You can always train your self to turn the radio on/off your self as you need it, but if your planning for the exceptions here how about you wake up at 2am, look out window.. see some jackass in your Jeep, so you pick up your handheld and say "Freeze Police, get on the ground" and watch the guy in your car **** him self when that comes over the radio..
 
#6
Actually, a friend lost a nice 1972 Skylark convertible to a faulty headlight switch about 10 years ago. The old push-pull switches ran some serious amperage through them. Fire started behind the dash, burned the interior and ragtop completely out. Car was a total loss but the engine (a nice crate 350) wasn't even singed and the fuel tank never went up.
 
#7
Wire up a double pole double throw switch, where one direction would allow a switched power source to trigger a relay, and the other direction would connect an always on power source to trigger a different relay.
You could use an on-on switch so it's either one or the other or an on-off-on switch to you have a dead spot in the middle where the radio wouldn't get power from either source.
ahhh...okay, taking that idea and running with it... what about a SPDT switch that uses the 2 throw terminals as my source (ACC or ALWAYS) and runs the single output to my relay? now THAT sounds like an idea!
 

dreadlocks

Active member
#8
ok, take a mental note that in 26 years you should check the wiring of your Radio.. :p

yeah I believe that, my 1975 Westfallia Bus runs all the starter amps through the ignition switch.. the battery and starter are 2ft apart, and ignition is on the other end of the vehicle..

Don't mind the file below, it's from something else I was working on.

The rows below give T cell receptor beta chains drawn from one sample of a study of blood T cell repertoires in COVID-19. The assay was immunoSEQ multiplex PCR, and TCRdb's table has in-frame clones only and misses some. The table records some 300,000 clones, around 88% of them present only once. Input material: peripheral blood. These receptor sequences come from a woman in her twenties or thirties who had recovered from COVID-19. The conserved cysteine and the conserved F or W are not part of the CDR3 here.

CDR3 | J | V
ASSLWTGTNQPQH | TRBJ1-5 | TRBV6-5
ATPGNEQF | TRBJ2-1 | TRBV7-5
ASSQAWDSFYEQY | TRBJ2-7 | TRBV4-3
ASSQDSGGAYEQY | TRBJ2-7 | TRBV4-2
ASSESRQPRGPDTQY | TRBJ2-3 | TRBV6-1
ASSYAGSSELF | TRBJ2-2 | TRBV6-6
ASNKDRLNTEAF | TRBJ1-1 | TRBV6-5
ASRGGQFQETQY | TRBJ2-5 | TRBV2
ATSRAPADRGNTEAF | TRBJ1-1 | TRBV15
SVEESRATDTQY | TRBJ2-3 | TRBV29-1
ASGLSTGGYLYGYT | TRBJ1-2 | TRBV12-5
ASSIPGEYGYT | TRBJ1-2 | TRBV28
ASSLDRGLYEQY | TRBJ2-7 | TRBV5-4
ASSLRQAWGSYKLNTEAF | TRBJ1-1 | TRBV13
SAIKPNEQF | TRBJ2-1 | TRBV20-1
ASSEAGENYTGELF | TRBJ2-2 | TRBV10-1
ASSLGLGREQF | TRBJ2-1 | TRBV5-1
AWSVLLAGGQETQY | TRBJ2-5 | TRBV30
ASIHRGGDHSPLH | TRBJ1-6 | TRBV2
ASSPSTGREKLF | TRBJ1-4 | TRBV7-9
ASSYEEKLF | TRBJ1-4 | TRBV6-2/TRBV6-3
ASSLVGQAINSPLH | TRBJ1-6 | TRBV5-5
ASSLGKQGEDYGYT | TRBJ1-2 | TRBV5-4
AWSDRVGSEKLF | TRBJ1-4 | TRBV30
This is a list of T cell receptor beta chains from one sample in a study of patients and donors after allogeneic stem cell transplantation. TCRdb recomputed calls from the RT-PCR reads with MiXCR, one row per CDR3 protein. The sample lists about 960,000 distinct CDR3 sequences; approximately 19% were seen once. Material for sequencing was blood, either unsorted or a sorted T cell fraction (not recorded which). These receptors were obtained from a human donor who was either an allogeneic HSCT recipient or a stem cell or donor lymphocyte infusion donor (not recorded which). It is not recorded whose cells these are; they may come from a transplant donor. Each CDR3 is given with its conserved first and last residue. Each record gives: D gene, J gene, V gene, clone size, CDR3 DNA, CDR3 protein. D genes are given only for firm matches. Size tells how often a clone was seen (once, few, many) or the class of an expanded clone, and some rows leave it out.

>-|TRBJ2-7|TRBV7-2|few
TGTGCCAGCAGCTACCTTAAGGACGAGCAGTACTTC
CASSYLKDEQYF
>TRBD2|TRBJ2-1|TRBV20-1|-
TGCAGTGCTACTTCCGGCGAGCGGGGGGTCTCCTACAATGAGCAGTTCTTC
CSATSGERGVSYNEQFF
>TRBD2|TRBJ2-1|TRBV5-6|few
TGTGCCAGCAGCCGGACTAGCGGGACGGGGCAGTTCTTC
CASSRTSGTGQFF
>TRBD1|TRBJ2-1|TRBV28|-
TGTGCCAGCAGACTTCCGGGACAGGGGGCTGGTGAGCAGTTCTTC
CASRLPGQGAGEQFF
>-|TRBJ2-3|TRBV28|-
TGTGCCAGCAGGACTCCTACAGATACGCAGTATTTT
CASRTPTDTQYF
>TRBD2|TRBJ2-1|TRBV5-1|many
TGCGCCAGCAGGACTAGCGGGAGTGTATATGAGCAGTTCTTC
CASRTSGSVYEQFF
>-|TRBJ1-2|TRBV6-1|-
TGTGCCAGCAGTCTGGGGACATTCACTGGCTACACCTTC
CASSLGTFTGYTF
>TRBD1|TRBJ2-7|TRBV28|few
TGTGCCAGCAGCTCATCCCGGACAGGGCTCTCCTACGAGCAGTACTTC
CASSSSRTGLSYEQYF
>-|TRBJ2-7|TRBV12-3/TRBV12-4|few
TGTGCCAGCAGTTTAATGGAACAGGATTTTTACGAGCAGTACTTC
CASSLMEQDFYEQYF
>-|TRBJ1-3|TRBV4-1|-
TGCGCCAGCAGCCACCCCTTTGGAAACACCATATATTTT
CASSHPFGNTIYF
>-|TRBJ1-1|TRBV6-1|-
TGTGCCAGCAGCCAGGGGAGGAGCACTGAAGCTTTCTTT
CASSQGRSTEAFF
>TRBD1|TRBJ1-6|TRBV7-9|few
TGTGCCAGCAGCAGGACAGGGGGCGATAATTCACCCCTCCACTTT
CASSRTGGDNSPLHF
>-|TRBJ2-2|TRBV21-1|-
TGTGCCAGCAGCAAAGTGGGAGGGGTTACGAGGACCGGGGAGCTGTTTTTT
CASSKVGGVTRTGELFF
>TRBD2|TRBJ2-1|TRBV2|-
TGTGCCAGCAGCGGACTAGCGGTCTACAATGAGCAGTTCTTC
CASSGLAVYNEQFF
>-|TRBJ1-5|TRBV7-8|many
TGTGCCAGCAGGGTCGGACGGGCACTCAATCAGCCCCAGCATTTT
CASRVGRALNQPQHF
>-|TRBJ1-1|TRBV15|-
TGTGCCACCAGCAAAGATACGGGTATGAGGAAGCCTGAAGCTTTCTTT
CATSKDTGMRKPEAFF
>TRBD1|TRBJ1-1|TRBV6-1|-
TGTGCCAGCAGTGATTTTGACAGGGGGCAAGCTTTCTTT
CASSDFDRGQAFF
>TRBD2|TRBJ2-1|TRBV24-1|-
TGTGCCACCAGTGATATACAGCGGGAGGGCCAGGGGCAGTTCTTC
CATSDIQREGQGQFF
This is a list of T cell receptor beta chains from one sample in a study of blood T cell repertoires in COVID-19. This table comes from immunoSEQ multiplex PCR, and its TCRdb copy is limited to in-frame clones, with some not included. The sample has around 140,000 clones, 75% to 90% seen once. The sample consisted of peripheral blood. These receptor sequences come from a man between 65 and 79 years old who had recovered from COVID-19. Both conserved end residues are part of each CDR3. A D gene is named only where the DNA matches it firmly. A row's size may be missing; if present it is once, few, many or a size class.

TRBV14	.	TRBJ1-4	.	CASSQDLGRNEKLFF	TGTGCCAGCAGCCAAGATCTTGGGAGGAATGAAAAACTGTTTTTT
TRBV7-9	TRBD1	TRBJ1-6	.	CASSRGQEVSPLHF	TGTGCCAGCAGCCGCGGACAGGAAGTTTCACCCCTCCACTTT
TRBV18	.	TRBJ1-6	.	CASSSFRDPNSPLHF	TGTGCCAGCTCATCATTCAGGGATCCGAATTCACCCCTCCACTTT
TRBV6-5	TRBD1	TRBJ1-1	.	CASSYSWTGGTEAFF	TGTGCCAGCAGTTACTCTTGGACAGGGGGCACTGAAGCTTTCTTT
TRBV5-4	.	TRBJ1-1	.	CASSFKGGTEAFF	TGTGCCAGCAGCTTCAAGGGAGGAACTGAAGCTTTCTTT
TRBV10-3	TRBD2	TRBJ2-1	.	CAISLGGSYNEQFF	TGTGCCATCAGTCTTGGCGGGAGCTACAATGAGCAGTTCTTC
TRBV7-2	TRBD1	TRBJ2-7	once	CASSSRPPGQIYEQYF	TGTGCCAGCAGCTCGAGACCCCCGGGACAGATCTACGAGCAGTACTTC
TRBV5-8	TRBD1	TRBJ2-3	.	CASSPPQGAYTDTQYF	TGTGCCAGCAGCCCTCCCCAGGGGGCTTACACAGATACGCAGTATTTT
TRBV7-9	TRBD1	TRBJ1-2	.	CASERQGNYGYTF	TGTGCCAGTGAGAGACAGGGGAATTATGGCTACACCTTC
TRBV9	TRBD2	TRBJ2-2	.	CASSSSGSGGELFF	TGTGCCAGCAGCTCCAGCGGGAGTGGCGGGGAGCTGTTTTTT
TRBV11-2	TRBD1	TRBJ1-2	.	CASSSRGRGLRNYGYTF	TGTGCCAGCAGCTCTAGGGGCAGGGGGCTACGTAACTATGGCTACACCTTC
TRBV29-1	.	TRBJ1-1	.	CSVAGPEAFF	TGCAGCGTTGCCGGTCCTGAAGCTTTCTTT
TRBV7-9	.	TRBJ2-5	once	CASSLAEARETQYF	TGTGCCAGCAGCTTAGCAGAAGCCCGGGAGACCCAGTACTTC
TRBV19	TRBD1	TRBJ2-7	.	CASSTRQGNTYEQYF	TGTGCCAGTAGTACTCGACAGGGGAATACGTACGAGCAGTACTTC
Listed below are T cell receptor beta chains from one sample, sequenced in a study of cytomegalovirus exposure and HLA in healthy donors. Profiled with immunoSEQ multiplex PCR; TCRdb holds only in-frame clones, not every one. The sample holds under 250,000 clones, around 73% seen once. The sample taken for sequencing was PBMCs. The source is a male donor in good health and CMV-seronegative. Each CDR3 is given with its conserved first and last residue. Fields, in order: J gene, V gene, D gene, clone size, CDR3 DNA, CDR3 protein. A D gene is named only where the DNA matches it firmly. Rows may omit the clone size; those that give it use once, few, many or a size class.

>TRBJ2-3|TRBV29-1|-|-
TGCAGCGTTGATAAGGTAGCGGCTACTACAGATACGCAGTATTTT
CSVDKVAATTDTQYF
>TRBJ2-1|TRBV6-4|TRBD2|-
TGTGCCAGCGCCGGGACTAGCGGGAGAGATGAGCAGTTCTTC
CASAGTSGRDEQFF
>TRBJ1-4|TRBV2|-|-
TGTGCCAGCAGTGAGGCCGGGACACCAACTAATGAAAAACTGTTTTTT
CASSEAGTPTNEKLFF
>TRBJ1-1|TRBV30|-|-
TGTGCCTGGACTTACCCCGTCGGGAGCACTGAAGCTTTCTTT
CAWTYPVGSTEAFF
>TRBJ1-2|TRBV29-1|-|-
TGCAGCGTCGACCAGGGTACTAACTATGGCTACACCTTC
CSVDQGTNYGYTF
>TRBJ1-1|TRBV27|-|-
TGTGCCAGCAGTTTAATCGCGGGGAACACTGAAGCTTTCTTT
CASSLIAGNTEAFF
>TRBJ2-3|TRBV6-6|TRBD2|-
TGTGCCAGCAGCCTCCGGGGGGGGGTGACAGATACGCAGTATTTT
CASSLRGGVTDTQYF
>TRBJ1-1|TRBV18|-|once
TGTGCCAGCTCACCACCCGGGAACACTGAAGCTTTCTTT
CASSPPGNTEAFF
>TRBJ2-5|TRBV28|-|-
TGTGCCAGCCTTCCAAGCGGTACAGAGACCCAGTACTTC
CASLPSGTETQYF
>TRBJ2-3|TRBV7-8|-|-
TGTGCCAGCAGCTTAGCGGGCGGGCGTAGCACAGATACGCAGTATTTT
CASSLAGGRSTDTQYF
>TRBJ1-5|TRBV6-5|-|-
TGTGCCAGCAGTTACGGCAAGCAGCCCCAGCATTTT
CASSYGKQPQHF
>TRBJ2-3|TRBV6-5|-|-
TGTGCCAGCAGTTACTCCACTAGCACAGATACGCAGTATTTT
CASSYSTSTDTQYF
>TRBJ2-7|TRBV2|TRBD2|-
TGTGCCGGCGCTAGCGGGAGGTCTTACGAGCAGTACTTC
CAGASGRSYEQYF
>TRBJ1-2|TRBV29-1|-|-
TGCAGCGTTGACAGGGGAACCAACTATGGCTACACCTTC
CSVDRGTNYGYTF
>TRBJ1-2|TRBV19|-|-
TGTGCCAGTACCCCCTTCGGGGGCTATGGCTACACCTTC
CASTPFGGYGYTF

this was back in cave man days tho whadda ya expect.. its just amazing the electronic fuel injection ECU still works over 40 years later..
 
#9
ahhh...okay, taking that idea and running with it... what about a SPDT switch that uses the 2 throw terminals as my source (ACC or ALWAYS) and runs the single output to my relay? now THAT sounds like an idea!
I thought about that, but I don't like having all the power running through the switch to the radio.
 
#11
ok, take a mental note that in 26 years you should check the wiring of your Radio.. :p

yeah I believe that, my 1975 Westfallia Bus runs all the starter amps through the ignition switch.. the battery and starter are 2ft apart, and ignition is on the other end of the vehicle..

this was back in cave man days tho whadda ya expect.. its just amazing the electronic fuel injection ECU still works over 40 years later..
Yeah...but I'm in a Jeep designed by Chrysler in the early 90s and wired by Lucas...the wiring is uh...entertaining.

I've always thought the old westies are cool but never felt the need to own one.
 
#13
What kind of radio do you have? I have a TM-V71A and it has a setting where it will automatically turn off after 30, 60, 90, 120, or 180 minutes and it also IDs while in cross-band mode. With my specific gear, I would just set the auto-off to 30 minutes and be done with it, the ID for the repeater mode will reset the clock. Check your manual to see if that will work.
 
Top